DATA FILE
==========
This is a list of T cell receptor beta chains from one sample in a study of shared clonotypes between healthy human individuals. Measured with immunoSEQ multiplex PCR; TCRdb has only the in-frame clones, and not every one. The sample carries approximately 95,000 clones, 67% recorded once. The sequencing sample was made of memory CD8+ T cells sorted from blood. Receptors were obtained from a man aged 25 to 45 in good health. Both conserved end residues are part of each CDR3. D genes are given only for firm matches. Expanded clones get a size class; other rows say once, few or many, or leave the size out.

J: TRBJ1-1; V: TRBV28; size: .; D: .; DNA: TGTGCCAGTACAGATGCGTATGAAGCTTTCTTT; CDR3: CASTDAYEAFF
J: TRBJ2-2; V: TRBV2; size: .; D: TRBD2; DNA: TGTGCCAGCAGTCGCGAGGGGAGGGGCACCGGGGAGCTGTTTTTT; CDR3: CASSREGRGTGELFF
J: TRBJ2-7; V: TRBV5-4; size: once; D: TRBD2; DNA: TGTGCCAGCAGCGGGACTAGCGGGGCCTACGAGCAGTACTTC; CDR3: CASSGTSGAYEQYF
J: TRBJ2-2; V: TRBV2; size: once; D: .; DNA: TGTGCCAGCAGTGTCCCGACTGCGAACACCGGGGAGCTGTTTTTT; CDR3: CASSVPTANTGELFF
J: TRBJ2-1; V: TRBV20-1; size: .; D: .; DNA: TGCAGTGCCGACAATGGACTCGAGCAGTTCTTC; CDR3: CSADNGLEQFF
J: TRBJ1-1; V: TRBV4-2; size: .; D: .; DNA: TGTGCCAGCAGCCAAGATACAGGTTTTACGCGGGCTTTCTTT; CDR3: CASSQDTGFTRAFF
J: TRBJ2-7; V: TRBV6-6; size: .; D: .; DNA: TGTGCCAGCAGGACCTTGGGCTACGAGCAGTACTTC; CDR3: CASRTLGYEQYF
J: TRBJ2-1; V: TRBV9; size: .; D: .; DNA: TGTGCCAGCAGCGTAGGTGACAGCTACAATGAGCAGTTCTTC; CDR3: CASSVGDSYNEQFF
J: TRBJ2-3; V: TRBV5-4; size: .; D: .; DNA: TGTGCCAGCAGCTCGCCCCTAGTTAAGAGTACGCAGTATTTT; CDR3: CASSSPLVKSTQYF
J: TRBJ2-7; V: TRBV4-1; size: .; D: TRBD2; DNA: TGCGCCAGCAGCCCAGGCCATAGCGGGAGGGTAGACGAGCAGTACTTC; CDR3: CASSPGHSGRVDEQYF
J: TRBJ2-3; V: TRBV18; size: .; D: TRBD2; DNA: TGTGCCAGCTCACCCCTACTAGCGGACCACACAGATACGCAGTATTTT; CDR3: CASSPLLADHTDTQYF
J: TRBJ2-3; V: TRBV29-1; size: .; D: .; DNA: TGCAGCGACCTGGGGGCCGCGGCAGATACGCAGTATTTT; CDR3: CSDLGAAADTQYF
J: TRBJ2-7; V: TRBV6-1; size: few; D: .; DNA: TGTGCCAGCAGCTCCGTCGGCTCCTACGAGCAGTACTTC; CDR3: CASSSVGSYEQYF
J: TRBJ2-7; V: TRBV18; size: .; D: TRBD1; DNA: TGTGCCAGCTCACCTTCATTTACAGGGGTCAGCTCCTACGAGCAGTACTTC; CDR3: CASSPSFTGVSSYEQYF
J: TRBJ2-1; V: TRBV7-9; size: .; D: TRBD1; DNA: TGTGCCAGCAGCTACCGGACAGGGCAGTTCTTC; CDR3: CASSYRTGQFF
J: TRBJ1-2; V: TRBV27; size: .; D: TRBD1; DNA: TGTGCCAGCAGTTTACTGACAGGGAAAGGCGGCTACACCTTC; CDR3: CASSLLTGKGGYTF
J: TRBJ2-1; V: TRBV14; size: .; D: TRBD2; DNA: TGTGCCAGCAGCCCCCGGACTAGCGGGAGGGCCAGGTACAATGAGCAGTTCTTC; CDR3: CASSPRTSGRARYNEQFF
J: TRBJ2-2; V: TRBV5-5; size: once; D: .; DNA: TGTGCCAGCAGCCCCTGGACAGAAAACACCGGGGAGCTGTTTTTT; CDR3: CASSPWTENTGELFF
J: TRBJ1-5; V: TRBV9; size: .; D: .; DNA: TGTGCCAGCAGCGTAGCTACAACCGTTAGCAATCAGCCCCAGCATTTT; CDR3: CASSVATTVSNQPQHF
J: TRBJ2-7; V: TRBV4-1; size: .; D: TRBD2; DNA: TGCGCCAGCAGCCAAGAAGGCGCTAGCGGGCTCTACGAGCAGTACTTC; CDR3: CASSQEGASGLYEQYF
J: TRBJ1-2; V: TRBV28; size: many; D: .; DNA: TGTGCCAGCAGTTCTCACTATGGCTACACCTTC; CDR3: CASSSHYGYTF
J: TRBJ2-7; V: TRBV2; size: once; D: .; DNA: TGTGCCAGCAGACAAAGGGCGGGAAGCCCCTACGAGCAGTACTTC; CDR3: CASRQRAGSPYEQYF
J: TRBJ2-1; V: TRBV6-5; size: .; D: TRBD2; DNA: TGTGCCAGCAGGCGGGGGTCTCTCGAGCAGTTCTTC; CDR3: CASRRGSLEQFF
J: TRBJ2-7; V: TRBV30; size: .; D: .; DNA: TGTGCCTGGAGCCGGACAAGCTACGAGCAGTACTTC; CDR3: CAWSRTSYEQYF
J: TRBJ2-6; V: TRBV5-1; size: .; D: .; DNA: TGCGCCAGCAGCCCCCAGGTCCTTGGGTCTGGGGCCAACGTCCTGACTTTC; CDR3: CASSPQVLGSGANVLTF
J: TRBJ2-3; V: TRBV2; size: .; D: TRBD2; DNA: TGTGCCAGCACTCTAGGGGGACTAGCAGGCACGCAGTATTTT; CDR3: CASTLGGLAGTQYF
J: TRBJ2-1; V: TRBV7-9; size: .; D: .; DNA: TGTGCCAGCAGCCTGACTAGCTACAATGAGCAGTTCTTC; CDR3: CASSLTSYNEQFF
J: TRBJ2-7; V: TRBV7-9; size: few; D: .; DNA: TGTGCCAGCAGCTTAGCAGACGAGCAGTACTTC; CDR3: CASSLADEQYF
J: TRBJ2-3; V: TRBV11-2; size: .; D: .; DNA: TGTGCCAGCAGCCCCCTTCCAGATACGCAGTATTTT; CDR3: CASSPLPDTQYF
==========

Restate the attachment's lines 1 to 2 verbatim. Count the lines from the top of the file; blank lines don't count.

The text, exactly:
This is a list of T cell receptor beta chains from one sample in a study of shared clonotypes between healthy human individuals. Measured with immunoSEQ multiplex PCR; TCRdb has only the in-frame clones, and not every one. The sample carries approximately 95,000 clones, 67% recorded once. The sequencing sample was made of memory CD8+ T cells sorted from blood. Receptors were obtained from a man aged 25 to 45 in good health. Both conserved end residues are part of each CDR3. D genes are given only for firm matches. Expanded clones get a size class; other rows say once, few or many, or leave the size out.

J: TRBJ1-1; V: TRBV28; size: .; D: .; DNA: TGTGCCAGTACAGATGCGTATGAAGCTTTCTTT; CDR3: CASTDAYEAFF